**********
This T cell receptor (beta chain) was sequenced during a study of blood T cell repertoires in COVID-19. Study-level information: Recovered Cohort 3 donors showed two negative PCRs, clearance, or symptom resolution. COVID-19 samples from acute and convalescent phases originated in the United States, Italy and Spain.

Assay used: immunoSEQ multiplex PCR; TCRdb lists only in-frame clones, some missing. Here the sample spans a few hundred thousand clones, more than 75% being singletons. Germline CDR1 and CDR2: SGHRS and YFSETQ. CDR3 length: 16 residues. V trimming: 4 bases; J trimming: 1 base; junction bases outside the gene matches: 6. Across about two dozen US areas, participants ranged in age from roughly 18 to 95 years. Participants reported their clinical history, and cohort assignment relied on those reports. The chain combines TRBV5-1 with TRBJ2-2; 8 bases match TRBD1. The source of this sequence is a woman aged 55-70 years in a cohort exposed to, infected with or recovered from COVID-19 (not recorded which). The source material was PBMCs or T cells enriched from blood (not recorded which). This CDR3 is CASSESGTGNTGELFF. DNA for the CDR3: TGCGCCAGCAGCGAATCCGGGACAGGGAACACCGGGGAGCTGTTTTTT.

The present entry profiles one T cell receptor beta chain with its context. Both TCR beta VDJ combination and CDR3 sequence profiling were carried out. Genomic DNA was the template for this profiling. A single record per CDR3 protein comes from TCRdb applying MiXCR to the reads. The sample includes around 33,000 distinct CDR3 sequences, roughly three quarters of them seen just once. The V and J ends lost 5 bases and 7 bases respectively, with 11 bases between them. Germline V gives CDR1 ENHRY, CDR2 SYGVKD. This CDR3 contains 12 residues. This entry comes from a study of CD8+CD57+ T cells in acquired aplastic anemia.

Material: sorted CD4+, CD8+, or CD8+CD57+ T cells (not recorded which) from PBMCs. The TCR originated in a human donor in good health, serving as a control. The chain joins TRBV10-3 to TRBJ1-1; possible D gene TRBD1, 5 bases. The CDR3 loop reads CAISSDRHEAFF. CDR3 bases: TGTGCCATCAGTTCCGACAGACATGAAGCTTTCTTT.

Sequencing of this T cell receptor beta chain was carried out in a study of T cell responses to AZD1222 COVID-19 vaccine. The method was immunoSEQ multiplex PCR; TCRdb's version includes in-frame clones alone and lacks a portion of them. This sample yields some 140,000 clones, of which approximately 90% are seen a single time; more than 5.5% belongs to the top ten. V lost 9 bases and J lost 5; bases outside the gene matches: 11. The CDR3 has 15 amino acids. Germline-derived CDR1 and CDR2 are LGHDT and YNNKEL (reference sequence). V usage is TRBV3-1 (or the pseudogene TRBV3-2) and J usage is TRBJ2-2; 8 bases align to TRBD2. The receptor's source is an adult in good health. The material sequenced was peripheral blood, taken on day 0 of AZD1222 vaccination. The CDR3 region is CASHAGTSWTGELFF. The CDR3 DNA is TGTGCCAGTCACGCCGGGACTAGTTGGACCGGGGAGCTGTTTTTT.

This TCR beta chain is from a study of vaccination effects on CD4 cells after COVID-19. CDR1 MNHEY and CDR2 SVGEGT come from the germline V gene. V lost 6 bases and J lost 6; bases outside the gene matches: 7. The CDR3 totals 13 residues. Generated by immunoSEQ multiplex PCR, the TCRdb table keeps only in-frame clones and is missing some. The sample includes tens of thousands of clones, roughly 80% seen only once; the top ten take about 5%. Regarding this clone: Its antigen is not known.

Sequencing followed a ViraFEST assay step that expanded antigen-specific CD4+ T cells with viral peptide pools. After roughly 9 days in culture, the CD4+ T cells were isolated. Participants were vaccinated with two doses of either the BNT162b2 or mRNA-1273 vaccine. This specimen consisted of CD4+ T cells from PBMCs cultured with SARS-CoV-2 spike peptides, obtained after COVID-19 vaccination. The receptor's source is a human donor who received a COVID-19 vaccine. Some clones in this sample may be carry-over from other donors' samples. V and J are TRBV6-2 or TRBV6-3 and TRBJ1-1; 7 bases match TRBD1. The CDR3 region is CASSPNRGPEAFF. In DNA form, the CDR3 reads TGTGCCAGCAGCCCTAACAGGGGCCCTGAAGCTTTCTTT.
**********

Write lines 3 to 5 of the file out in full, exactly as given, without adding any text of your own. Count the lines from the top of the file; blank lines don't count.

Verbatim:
The present entry profiles one T cell receptor beta chain with its context. Both TCR beta VDJ combination and CDR3 sequence profiling were carried out. Genomic DNA was the template for this profiling. A single record per CDR3 protein comes from TCRdb applying MiXCR to the reads. The sample includes around 33,000 distinct CDR3 sequences, roughly three quarters of them seen just once. The V and J ends lost 5 bases and 7 bases respectively, with 11 bases between them. Germline V gives CDR1 ENHRY, CDR2 SYGVKD. This CDR3 contains 12 residues. This entry comes from a study of CD8+CD57+ T cells in acquired aplastic anemia.

Material: sorted CD4+, CD8+, or CD8+CD57+ T cells (not recorded which) from PBMCs. The TCR originated in a human donor in good health, serving as a control. The chain joins TRBV10-3 to TRBJ1-1; possible D gene TRBD1, 5 bases. The CDR3 loop reads CAISSDRHEAFF. CDR3 bases: TGTGCCATCAGTTCCGACAGACATGAAGCTTTCTTT.

Sequencing of this T cell receptor beta chain was carried out in a study of T cell responses to AZD1222 COVID-19 vaccine. The method was immunoSEQ multiplex PCR; TCRdb's version includes in-frame clones alone and lacks a portion of them. This sample yields some 140,000 clones, of which approximately 90% are seen a single time; more than 5.5% belongs to the top ten. V lost 9 bases and J lost 5; bases outside the gene matches: 11. The CDR3 has 15 amino acids. Germline-derived CDR1 and CDR2 are LGHDT and YNNKEL (reference sequence). V usage is TRBV3-1 (or the pseudogene TRBV3-2) and J usage is TRBJ2-2; 8 bases align to TRBD2. The receptor's source is an adult in good health. The material sequenced was peripheral blood, taken on day 0 of AZD1222 vaccination. The CDR3 region is CASHAGTSWTGELFF. The CDR3 DNA is TGTGCCAGTCACGCCGGGACTAGTTGGACCGGGGAGCTGTTTTTT.